WESLEY CHAPEL — Kathryn Bylsma stood at the front of her John Long Middle School classroom Monday morning and held up the plaque she received as Pasco County's teacher of the year.
"I share this with you because this is yours," Bylsma, 49, told the students. "I can't do this if you don't do what you do."
The students congratulated her on the award. No hugs, though — Bylsma's "not a hugger," they all know.
They said she deserved the honor.
"She makes us think in different ways instead of just making us read a textbook," said Casey Chitty, 11. "She's hands on."
Alex Van Hulle, also 11, called Bylsma "funny" and said she makes learning fun.
"She gives us good opportunities," said Jonah Arfons, 11.
Principal Beth Brown had a feeling Bylsma would win the award before the announcement came. But when it happened, the district cemented what Brown had known all along: "She's so valuable."
"Her knowledge of science is immeasurable, and her worth is immeasurable," Brown said.
Bylsma laughed at the notion of getting so much attention for doing her job.
"It pays to be a nerd," she said, after receiving congratulations and a brief hug from consumer science teacher Andi Walker.
A former student e-mailed Bylsma to see if she will get a special parking space as a prize. Bylsma joked about that, too, saying she wouldn't use it if offered one.
"If in the event there is a designated space," she said, "we're going to auction it off for Relay for Life."
Though admittedly "stunned" and "overwhelmed" by the recognition, Bylsma aimed to stay focused on school issues even amid the well-wishing.
Before classes Monday, she spent more time talking with other teachers about how to get students to better understand the scientific method, for instance, than celebrating and greeting those who cheered her on.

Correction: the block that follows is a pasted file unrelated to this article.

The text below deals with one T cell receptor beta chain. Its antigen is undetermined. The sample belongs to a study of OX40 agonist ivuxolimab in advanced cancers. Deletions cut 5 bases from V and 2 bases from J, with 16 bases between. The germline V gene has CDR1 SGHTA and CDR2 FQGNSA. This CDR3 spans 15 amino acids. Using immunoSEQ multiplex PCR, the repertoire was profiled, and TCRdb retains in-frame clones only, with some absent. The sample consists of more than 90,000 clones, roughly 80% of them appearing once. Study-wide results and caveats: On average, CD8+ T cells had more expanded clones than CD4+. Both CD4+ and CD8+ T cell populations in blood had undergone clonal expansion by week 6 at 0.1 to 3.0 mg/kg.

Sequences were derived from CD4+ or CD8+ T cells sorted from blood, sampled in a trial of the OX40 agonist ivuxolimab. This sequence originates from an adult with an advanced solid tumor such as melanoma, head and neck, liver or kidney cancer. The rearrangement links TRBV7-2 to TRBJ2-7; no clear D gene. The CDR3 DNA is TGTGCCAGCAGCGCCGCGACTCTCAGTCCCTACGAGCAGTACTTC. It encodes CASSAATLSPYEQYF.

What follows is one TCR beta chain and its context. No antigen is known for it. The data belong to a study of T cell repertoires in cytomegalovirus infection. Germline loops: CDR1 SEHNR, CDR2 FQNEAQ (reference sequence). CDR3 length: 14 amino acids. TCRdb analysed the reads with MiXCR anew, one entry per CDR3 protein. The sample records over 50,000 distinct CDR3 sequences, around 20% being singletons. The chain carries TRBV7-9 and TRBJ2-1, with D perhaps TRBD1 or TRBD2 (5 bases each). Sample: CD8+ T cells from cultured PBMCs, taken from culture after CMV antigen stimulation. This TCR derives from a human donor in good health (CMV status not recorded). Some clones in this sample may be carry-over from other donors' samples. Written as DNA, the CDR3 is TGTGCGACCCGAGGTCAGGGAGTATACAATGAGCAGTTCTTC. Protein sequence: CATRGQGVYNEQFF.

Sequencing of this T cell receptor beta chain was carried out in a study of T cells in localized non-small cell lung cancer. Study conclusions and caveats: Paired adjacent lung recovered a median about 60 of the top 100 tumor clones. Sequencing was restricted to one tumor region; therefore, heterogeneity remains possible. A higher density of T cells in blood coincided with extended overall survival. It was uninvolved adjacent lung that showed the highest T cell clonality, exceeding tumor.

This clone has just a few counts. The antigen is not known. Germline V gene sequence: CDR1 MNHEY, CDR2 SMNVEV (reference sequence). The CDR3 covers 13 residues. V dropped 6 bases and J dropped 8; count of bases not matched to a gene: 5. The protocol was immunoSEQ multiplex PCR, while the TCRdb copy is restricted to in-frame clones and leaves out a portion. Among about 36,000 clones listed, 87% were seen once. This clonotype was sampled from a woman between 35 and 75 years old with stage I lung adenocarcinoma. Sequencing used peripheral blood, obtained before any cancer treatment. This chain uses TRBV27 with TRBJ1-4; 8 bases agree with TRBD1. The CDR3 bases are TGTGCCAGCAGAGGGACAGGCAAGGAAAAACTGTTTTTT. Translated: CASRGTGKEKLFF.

Science teacher Darcy Cleek, who nominated Bylsma for the award, said she would do what it takes to get Bylsma further accolades.
"Bylsma is an out-of-the-box thinker," Cleek said. "She's so concerned and compassionate about helping today's students meet tomorrow's problems."
Bylsma shuddered at the thought of completing more paperwork to compete for Florida teacher of the year.
Her real interest, she said, is teaching. Which she started doing shortly after telling the students how important they were to her success.
The day's lesson: human growth and development, complete with diagrams.
The kids groaned, turned red, quickly flipped their papers over.
Bylsma shook her head.
"We do what we do," she said. "They (sixth-graders) are fascinating people."
Jeffrey S. Solochek can be reached at email@example.com or (813) 909-4614. For more education news, visit the Gradebook at blogs.tampabay.com/schools.